4. I have a 2001 Boxster with the same symptoms as stated in the earlier posts. My vibration starts on acceleration around 3000-3200 in any gear and quickly goes away after the engine is out of this range. The vibration cannot be felt in the shifter or clutch pedal. It is very brief and can be felt through the seat, while accelerating during normal driving. When accelerating hard, the vibration is rarely felt (I suspect because the range passes by quickly). Deceleration is very different with the vibration much more pronounced in the exact same rpm range, and quickly goes away, starting around 3200 and gone under 3000 rpm, with any gear, although seems more pronounced in the lower gears. Some things to add. I have a new front motor mount. Also,the vibration cannot be felt with the vehicle stationary or rolling, with the transmission out of gear, clutch in or out with running the engine in the 3000-3200 rpm range. The vehicle has to be in an acceleration or deceleration (driving) situation in gear with the vibration to occur. I feel if I had a flywheel/clutch imbalance problem the vibration would be felt when the vehicle is stationary and reved to 3000-3200 rpm, it definitely doesn't happen then. I am now suspecting the rear/transmission motor mounts. I'm curious if anyone has replace theirs because of this vibration. Also to add, I haven't heard of anyone with a 996 with this problem, the dual mass flywheel/clutch is the same configuration, my thoughts are the difference of how the engine transmission assemblies are suspended comparing the Boxster and 996, maybe it doesn't occur in the 996. I would appreciate any thoughts to add to this. Thanks. After doing lots of studying and measuring and experimenting on this subject, I finally came to a conclusion and a VERY SIMPLE remedy that I have tried on my 2001 Boxster that has worked very well to remove the vibrations as I described in my earlier post. My remedy may or may not work on your vehicle, according to the vibrations you may have. Let me say first, at 3000-3200 rpm these vibrations will be dominant over other engine speed vibrations if you have faulty mounts, including rear (transmission) mounts. First make sure your front engine (motor) mount is in good condition and with no rubber broken or missing. Also, to try this your Boxster will need to have the muffler support as mentioned in the earlier posts. (the one that attaches to the 8mm studs on the back side of the muffler and to the support on the rear of the transmission) My procedure is this: Park your Boxster on a solid level surface and find a good measuring reference point on your muffler (I used the forward edge of the outlet pipe) to use a locking measuring tape to measure the distance from the muffler to the floor, bring the locking measuring tape to the point and lock it to use for reference later. Next, loosen the fasteners (13mm nuts) on the ENDS of the muffler support on the muffler. Next, remove the jack from the luggage compartment, leave the jack crank intact, it is not needed, place the jack under the center of the muffler, in front of the outlet, I would suggest using a small piece of scrap plywood or lumber to place between the jack and muffer, turn BY HAND the jack up to the muffler until it is contacting the muffler and then raise the muffler NO MORE than 13mm or 1/2 inch, and with the jack supporting the muffler, tighten the support mount fasteners (the ones loosened earlier) on the muffler, suggested torque, 18ftlbs. Then lower and remove the jack and place the locked measuring tape at the reference point to see if the muffler has been raised by a few milimeters. I have found an adjustment of three/five milimeters makes a big difference in the vibrations. I have also found on my first experimental adjustment, the vibration was removed as I was driving going UP through to the 3000-3200 rpm range, but I still had a vibration on deceleration. After adjusting the muffler higher (app. 3mm) the deceleration vibrations were gone also. Hope this may help those that have had this problem. Thanks, David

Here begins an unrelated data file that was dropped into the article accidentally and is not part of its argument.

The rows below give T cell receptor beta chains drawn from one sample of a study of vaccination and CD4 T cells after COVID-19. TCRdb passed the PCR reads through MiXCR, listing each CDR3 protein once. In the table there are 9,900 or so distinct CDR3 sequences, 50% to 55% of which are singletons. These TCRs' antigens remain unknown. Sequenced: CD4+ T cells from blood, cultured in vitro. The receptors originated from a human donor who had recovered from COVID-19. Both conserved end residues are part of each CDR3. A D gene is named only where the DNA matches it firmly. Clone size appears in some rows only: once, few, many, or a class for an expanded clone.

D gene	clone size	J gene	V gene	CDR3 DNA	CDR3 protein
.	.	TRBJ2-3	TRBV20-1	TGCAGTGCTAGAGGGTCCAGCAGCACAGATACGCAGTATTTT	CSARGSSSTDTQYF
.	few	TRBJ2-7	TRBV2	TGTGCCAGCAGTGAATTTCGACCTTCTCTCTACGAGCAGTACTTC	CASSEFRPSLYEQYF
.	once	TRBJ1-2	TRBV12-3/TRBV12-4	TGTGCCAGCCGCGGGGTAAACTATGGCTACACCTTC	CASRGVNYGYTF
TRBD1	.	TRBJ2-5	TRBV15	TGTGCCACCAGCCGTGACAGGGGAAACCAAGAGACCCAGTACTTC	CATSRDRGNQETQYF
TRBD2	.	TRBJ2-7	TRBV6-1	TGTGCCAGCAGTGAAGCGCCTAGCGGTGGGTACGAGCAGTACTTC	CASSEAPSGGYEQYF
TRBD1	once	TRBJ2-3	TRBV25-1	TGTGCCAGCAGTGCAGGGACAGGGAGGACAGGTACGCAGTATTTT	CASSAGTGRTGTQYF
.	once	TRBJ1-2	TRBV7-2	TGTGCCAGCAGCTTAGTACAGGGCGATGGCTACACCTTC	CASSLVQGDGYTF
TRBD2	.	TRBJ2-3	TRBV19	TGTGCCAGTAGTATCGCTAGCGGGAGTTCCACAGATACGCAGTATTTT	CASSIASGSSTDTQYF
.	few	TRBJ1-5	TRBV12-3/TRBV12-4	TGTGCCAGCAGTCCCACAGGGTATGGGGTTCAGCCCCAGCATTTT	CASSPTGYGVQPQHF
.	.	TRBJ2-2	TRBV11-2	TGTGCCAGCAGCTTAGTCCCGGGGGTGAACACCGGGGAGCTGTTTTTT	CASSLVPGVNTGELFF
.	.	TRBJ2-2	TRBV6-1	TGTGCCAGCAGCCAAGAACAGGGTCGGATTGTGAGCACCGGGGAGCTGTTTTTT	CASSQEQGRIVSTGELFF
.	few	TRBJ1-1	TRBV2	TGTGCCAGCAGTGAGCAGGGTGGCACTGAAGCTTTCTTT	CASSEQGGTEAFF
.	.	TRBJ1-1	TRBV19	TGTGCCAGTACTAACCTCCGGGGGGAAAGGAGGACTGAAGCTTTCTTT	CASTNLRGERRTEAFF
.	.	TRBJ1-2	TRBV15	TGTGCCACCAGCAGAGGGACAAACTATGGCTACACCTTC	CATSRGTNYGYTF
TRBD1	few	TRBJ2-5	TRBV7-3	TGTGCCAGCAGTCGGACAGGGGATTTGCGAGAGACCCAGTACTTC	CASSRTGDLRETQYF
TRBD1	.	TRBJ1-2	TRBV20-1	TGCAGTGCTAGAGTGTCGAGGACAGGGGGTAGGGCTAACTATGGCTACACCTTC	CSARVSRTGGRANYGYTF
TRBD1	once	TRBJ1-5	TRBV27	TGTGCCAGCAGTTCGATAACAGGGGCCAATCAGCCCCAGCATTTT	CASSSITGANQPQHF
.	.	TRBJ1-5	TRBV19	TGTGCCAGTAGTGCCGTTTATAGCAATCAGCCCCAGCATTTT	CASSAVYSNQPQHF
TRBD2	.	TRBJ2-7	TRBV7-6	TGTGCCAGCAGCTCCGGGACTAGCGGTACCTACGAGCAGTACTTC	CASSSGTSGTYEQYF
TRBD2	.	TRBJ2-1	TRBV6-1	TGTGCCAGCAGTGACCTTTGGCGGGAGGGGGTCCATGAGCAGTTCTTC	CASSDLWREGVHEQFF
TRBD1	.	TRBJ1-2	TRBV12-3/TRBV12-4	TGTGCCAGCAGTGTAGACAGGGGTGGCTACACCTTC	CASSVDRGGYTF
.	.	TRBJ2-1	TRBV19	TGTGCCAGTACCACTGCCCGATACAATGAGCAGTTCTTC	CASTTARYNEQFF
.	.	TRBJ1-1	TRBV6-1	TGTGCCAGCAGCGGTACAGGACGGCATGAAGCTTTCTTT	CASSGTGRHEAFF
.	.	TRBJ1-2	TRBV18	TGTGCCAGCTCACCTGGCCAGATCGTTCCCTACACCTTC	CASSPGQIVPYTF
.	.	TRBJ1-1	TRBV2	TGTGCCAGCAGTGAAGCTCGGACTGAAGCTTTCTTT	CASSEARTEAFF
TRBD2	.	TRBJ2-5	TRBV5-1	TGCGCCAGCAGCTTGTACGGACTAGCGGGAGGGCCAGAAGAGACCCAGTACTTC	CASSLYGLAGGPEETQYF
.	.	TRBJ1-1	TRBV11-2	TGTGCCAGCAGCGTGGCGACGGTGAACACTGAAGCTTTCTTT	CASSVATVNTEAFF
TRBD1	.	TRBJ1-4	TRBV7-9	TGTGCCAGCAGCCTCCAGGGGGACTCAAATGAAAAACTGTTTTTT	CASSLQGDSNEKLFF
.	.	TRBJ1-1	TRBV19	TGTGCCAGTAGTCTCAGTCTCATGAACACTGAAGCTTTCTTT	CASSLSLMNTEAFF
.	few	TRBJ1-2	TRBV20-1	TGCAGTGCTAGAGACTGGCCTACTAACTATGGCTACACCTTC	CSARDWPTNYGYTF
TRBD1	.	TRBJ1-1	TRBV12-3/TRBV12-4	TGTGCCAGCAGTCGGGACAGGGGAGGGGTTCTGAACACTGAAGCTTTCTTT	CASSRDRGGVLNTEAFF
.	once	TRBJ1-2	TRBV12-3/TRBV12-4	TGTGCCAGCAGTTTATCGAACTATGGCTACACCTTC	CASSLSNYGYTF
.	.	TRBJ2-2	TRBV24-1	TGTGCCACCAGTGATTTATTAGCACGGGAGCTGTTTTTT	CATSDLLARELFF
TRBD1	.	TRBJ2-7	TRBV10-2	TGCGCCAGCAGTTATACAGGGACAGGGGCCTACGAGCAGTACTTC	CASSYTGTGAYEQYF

5. This is very interesting and food for thought. At this point, since the complete exhaust system, muffler, cats, etc. are all suspended by the rear transmission/motor mounts, when removing the muffler some suspended weight is removed from the rear mounts. Maybe with soft or defective mounts, removing weight such as the muffler, will raise the rear of the engine/trans assembly up, keeping the mounts from being at a limit, therefore not transmitting a vibration? Just a thought.
  6. I have a 2001 Boxster with the same symptoms as stated in the earlier posts. My vibration starts on acceleration around 3000-3200 in any gear and quickly goes away after the engine is out of this range. The vibration cannot be felt in the shifter or clutch pedal. It is very brief and can be felt through the seat, while accelerating during normal driving. When accelerating hard, the vibration is rarely felt (I suspect because the range passes by quickly). Deceleration is very different with the vibration much more pronounced in the exact same rpm range, and quickly goes away, starting around 3200 and gone under 3000 rpm, with any gear, although seems more pronounced in the lower gears. Some things to add. I have a new front motor mount. Also,the vibration cannot be felt with the vehicle stationary or rolling, with the transmission out of gear, clutch in or out with running the engine in the 3000-3200 rpm range. The vehicle has to be in an acceleration or deceleration (driving) situation in gear with the vibration to occur. I feel if I had a flywheel/clutch imbalance problem the vibration would be felt when the vehicle is stationary and reved to 3000-3200 rpm, it definitely doesn't happen then. I am now suspecting the rear/transmission motor mounts. I'm curious if anyone has replace theirs because of this vibration. Also to add, I haven't heard of anyone with a 996 with this problem, the dual mass flywheel/clutch is the same configuration, my thoughts are the difference of how the engine transmission assemblies are suspended comparing the Boxster and 996, maybe it doesn't occur in the 996. I would appreciate any thoughts to add to this. Thanks.